Rosindell, a research associate at Imperial College London, worked as a visiting postdoctoral research fellow at the University of Idaho in the laboratory of Luke Harmon, an associate professor of biological sciences. Harmon’s research and support have been vital to the OneZoom project.
OneZoom was born on the day Harmon and Rosindell visited Charles Darwin’s house in 2011. Rosindell had long been fascinated with fractals, which are mathematical sets that repeat similar patterns at all levels of magnification. He realized a fractal-like structure could be used to visualize complex data – including trees of life.
“The first time James explained it to me, I knew that it was going to be revolutionary,” Harmon says.
Harmon studies phylogenies at U-Idaho and is principal investigator for the $4 million National Science Foundation project “Arbor: Comparative Analysis Workflows for the Tree of Life.” The Arbor project is creating software to help researchers analyze trees of life to better understand topics such as extinction rates, why some animal groups are more diverse and why some groups evolve more quickly.
He says OneZoom brings together the goals of Arbor and two other NSF-sponsored projects: the Open Tree of Life, which gathers data from around the world to create the first comprehensive tree of all named species, and Next Generation Phenomics for the Tree of Life, which develops ways of studying species’ phenotypes, their physical and biochemical traits.
While Open Tree of Life can provide the basic data to build OneZoom trees, the other projects provide additional details that can be incorporated into a tree. Right now, each species’ leaf includes information about population and conservation status, as well as a Wikipedia link, but Rosindell says the site plans to add “microdots” encompassing embedded text, photos, maps or even whole books of information, which users can access when they zoom in for more detailed views.
Rosindell plans to include every known tetrapod – a vertebrate group encompassing mammals, birds, amphibians and reptiles – in OneZoom within the next few months. Fish will be added later, but there are as many fish as all other tetrapods total, so the data are enormous.
Rosindell and Harmon’s ultimate goal is to include all the 2 million-plus known species together with photos and other interesting information within a single page of OneZoom.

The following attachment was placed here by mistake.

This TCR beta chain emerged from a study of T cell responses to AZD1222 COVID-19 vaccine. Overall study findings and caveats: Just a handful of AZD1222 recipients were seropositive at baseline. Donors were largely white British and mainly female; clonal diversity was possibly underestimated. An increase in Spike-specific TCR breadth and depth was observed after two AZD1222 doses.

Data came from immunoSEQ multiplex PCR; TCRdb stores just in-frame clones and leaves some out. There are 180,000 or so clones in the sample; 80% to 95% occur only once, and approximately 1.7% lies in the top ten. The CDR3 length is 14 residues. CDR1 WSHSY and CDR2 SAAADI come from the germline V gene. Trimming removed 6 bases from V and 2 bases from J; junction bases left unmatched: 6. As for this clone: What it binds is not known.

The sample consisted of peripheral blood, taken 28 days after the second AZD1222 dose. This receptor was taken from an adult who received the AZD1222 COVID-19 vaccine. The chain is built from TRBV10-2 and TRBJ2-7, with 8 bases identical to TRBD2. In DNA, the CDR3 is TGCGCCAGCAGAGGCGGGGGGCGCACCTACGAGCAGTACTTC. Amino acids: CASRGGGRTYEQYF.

“It will be like a library of life on earth,” Rosindell says. “It will help people see that there is actually a good evidence-based explanation for all these evolutionary links.”
Harmon and his students use OneZoom in his lab at U-Idaho, but he and Rosindell hope to see it utilized outside academia.
Museums, zoos and aquariums could one day customize OneZoom. Harmon and Rosindell envision high-definition touch-screen monitors that could guide visitors of all ages through a location and inform them about the organisms they see.
Harmon says OneZoom and other tree of life projects can help people better understand how evolution works and appreciate how it affects areas such as medicine, engineering and industry. For example, studies of antibiotic resistance rely on evolutionary information about bacteria.
“Evolution’s not just some kind of abstract idea,” he says. “It’s just another example of science making people’s lives better.”
Understanding evolution and biodiversity is vital to conservation efforts as well, Rosindell says.
“We still understand very little about ecology and evolution compared to what there is to know,” he says. “If you don’t understand how it works, you won’t be able to repair it.”
And, in the future, the OneZoom software could be applied to large data sets outside biology, whether it’s used to display the files on a computer, a family genealogy or a network of sensors in an industrial plant. Since the software is open source, anyone can freely experiment with it.
“The original birth of OneZoom was the idea of a mind-map of all human knowledge,” Rosindell says. “With a OneZoom interface, you can put as much information as you want on a single page.”
Visit OneZoom and trees of life at www.onezoom.org.